2. Advanced writing requirement

A majority of law schools require a writing requirement of some sort for students as a condition for graduation.  See, this fairly typical example.  While there is considerable variation in exactly how this requirement can be satisfied, my experience with law school accreditation and membership review by the AALS suggests that most law schools require some version of a “scholarly” paper as a graduation condition.  And this is a uniform requirement.

Questions persist about the value of this requirement to students who look to develop practical legal skills, skills which will equip them to thrive in an environment of dynamic change and one in which the development of robust management, leadership, and technological skills is essential.  If we are intentional about developing a T-shaped curriculum, see, e.g., Post 078 (discussing IFLP curriculum), we need to be strategic about the curriculum required of our students.

Pressure mounts to give students an option to do a different kind of writing requirement.  However, so long as student choices are not random, we will not know what we need to know about the impact of this different requirement of writing (or, perhaps more ambitiously, a different skills requirement entirely).  Experimentation would be valuable here as well.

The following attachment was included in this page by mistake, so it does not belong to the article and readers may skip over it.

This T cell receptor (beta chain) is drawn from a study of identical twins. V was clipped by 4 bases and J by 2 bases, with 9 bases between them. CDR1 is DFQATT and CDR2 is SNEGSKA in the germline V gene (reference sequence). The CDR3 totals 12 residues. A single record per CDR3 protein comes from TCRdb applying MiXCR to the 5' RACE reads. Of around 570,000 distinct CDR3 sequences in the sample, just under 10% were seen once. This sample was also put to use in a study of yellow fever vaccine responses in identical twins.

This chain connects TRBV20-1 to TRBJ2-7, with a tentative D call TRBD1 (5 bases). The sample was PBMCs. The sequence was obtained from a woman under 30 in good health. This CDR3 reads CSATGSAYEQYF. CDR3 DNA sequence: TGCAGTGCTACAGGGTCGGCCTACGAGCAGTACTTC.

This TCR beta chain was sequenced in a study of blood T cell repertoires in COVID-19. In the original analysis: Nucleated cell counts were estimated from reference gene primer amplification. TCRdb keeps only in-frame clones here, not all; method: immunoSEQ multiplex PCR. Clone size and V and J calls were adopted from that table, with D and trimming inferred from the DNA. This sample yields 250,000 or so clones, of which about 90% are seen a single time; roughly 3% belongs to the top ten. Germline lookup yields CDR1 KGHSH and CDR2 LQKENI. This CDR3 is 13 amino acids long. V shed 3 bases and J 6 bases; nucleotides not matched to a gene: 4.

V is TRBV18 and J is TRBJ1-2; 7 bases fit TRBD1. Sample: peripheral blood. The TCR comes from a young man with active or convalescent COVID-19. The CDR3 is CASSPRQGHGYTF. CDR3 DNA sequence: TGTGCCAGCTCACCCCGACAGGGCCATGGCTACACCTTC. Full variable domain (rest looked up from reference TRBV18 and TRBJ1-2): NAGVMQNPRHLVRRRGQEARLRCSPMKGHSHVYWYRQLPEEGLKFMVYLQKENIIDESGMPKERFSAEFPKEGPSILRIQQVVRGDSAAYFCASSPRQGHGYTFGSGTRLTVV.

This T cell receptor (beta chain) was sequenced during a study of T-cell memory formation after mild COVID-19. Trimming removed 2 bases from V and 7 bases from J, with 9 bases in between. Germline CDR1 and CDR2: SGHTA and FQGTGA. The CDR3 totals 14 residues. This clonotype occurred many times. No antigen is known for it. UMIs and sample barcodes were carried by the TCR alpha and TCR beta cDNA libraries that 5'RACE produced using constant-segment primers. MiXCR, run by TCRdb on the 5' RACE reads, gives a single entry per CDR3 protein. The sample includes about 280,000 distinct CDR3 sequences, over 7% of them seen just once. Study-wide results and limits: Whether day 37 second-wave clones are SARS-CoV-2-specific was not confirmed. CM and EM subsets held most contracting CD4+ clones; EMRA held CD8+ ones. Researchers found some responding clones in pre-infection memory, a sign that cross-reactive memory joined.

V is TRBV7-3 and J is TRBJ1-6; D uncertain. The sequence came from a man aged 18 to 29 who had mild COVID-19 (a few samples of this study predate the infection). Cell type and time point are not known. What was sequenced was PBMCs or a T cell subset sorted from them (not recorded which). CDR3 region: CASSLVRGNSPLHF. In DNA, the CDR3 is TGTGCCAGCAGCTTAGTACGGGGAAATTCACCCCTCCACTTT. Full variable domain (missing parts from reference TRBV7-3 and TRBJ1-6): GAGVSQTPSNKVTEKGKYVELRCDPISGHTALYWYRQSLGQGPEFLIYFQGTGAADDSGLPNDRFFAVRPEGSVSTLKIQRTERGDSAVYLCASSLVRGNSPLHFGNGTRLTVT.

3. Comparing clinic experiences

Students who aspire to a clinical experience during their second or third years typically have the opportunity to pursue what interests them.  This is consistent with the elective space of the upper division and is a tradition at perhaps every law school in the land.

But we might think of an experiment in which students are randomly assigned to a clinic, supposing that there are clinics of a sufficient scale and of diversity to account for all students interesting in pursuing this experience.  Ideally, there would be many advanced clinical experiences, so that a student would be able to find work of sincere and substantial interest.

In a similar vein, we might think of the core clinical courses as valuable to every student who seeks this experiential option and, especially if a clinical course is required (as has been proposed by many), randomizing students across the clinical core would provide data to help us assess the comparative efficacy of certain kinds and types of clinical legal education.